The US Presidential Election and its Impact On the US And the Middle East

By Chiman Zebari and Paul Davis

Currently the outcome of the upcoming Presidential election in the United States is far from clear.  Polling for this election has shown no consistency and seems to depend more on political bias of the pollsters then on an honest attempt to discern the true feelings and atmosphere of the electorate. The polls are mixed, so it is difficult to say for sure. Looking at the overall national trends it would appear that Trump is going to be reelected, but trends could change overnight. There are many reasons to anticipate a Trump reelection, the greatest reason looks to come from private polls in battleground states that show the top concerns are economic and law and order. The Biden campaign continues to lean toward health issues and a perceived incompetence of Trump which is being rejected by the undecided voters. He also leans heavily on the assumption that the nation is consumed by the problems of racial injustice. There has also been a recent study that indicated that many of the undecided voters are caught between a dislike for Trump and a distrust of Biden and his policies. The economic issue resonates as the number one issue that people state will drive their vote. The impact on the economy, as the results of Covid-19 shutdowns, have affected many of the traditional Democrat base as well as, in many “Blue States,” attempts at draconian rules and regulations are anathema to many Americans. The left has attempted to blame Trump for all problems based on his perceived lack of leadership in fighting Covid-19. Many Americans accept the fact that this is a pandemic that hit the world with speed and lethality. On the other hand they also know that prior to the pandemic Trump had advanced the economy and working conditions across the board, White, Black and Hispanics were shown to have the lowest unemployment in history as well as growth in Black and Hispanic business.  America watched as violence has erupted across the country in cities that then took little to no action to restore order. Law and order are a main concern to most and Trump has established a strong position on this issue.

As we said above Biden has locked himself into the position that health care is a major concern for most American. A recent Pew Research poll showed that while 68% of the respondents showed health care to be a major factor in their voting decision 79% indicated the economy.  Another indicator of Democrat party candidate missing the tempo of the country is that in the same report, which came out in August, Racial issues and immigration came at the lower end.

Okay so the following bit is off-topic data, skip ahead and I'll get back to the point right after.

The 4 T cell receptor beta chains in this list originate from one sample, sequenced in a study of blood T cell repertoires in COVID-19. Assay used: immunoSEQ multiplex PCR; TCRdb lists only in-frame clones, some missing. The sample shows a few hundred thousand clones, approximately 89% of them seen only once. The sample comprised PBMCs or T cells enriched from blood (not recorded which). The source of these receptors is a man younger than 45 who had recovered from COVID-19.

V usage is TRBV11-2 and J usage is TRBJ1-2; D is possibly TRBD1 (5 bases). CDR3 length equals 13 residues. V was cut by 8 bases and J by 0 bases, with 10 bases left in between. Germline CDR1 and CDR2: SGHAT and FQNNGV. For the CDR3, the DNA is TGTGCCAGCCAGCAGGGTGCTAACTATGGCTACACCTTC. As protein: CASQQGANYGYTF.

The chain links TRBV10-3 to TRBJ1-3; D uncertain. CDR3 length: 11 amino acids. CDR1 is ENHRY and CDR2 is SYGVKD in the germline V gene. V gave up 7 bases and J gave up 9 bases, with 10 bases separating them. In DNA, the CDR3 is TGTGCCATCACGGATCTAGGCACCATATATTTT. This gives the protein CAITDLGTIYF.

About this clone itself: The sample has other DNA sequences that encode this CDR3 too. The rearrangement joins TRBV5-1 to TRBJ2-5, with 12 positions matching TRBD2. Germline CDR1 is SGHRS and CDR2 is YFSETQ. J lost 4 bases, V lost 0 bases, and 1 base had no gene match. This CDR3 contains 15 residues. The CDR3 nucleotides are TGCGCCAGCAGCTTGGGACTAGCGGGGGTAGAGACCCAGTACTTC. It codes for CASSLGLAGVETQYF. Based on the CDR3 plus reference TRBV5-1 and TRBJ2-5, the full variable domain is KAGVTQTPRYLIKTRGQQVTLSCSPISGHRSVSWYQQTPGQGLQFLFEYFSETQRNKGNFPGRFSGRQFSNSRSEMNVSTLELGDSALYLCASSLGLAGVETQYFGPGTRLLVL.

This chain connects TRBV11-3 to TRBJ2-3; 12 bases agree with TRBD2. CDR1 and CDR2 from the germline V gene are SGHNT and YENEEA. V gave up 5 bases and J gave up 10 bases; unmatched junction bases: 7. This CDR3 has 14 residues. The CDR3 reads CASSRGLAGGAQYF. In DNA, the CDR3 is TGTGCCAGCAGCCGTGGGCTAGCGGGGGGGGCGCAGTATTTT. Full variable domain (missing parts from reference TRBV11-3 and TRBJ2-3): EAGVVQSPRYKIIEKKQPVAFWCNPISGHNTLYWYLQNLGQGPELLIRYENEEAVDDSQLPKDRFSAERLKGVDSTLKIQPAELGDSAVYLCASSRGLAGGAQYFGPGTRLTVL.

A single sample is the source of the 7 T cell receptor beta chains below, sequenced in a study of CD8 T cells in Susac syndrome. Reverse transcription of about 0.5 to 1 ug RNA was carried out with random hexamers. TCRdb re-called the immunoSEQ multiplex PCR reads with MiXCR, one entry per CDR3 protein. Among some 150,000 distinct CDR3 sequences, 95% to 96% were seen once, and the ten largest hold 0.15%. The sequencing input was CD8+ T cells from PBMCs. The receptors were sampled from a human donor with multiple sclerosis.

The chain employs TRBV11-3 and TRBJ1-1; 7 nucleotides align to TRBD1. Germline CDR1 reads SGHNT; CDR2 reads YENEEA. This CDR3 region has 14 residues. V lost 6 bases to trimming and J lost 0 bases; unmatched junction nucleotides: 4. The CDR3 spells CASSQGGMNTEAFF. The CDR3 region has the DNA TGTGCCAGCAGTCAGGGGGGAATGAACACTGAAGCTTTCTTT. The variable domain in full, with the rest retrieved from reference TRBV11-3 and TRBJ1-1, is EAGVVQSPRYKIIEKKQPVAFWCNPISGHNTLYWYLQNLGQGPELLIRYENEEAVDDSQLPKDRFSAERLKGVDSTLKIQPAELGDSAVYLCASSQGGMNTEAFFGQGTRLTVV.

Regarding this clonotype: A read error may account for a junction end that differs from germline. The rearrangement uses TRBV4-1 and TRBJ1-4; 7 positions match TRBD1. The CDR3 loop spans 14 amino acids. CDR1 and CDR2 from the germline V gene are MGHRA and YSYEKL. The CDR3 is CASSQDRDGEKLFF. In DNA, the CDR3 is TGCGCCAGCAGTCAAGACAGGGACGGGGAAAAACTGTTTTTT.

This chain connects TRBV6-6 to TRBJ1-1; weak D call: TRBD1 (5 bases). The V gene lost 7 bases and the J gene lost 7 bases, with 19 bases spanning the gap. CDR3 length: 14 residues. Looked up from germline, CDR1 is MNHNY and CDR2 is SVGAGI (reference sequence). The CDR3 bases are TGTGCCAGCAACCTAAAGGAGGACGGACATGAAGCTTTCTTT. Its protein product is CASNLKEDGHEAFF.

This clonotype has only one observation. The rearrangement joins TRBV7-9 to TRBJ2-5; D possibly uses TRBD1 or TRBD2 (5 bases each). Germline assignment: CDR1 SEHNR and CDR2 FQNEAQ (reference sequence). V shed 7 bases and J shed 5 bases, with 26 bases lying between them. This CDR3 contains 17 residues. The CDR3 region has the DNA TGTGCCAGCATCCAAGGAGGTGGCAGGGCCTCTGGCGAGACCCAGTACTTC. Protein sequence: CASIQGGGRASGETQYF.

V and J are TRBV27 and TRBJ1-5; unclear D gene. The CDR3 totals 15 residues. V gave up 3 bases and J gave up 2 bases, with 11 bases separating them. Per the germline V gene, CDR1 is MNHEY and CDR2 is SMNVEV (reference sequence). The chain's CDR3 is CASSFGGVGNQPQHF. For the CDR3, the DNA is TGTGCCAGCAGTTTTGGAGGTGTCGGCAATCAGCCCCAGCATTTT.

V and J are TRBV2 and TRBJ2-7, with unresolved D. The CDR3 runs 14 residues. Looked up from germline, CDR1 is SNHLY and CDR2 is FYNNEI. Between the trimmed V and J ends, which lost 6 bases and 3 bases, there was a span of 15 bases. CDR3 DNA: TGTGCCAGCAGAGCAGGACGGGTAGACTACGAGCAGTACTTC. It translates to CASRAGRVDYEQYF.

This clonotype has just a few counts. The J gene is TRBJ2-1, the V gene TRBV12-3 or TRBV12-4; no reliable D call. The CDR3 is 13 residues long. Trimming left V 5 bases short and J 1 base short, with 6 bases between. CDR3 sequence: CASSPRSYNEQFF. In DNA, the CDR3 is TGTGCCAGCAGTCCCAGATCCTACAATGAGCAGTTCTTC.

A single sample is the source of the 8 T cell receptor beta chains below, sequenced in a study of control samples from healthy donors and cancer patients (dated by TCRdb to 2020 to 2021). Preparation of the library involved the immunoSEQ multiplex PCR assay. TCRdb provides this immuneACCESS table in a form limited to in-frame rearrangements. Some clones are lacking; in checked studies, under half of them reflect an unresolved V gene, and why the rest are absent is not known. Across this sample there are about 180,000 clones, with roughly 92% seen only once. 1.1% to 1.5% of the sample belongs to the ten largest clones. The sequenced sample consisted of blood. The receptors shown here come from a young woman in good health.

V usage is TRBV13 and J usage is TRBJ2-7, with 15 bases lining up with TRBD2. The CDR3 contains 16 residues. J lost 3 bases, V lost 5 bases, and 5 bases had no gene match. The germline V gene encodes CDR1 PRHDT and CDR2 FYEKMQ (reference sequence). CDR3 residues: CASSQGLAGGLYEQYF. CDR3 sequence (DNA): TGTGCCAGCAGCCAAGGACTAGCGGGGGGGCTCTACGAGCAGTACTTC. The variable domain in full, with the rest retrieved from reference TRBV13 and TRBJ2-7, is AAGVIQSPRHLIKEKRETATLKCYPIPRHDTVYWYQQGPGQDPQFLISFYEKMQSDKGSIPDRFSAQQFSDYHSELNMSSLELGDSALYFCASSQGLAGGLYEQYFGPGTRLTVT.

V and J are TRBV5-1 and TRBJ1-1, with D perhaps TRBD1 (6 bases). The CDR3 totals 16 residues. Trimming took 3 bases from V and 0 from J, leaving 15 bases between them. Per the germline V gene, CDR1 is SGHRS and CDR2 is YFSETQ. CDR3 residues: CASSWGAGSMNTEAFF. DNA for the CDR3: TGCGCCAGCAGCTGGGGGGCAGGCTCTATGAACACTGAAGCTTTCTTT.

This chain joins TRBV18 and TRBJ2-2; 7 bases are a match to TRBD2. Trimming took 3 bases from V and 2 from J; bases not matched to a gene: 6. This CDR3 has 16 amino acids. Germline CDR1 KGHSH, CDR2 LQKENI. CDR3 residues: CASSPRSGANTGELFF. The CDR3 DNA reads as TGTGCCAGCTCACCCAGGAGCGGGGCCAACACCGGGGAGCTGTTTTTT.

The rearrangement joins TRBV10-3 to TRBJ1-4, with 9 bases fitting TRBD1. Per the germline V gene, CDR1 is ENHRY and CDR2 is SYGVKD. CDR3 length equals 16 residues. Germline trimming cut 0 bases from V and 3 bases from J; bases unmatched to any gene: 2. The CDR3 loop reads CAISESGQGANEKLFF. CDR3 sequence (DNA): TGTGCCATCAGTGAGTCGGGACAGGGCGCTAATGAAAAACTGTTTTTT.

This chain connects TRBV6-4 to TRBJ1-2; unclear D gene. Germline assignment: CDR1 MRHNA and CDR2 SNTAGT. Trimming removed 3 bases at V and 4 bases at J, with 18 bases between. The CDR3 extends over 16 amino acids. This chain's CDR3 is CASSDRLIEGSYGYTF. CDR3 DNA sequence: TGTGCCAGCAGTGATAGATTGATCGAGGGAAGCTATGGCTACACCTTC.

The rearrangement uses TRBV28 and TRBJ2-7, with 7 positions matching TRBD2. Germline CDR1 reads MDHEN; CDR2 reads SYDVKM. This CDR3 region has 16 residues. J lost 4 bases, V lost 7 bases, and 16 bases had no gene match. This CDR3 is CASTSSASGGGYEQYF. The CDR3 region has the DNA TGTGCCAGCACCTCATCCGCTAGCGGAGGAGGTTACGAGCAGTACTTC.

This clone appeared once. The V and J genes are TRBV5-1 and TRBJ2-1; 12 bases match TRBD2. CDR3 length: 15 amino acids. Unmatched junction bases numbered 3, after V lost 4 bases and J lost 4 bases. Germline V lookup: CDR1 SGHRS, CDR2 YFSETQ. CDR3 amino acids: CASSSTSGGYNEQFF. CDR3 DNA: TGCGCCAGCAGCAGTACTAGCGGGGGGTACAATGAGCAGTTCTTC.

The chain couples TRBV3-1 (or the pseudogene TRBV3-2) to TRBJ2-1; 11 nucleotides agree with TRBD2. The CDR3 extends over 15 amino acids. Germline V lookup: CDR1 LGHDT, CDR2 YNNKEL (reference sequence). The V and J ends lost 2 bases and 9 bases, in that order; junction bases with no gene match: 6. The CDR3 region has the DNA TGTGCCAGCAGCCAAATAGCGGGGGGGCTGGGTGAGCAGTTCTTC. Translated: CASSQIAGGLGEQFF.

In regard to foreign policy in general and the Middle East in particular the question comes to how the two candidates will impact policy. With a Trump victory there will likely be little change. Trump has made no secret of the fact that US domestic policy is his number one issue. He feels that regional issues are best left to regional players. While he has recently made headlines by brokering historic treaties between Israel and Arab nations UAE and Bahrain were the first two Arab nations to recognize Israel in over 25 years and it was recently announced that Sudan will join this group. Peace in the Middle East is good for America. Biden on the other hand has talked a great deal about wanting peace yet is heavily tied to Iran and under the JCPOA (the Iran Deal) where Iran sanctions were lifted, and Billions of dollars released to Iran. This money has been used not to benefit Iranian people but to increase Iranian hegemony. Biden is invested in reestablishing the Iran deal and lifting sanctions that have been in place since Trump pulled out. Recently the UN, over the objections of the US, lifted the restraint on selling Iran military hardware.  A rearmed and strengthened Iran is a danger to Kurds in the entire region. The Obama administration was no friend of an independent Kurdistan and those people that were in the Obama administration will likely return in a Biden administration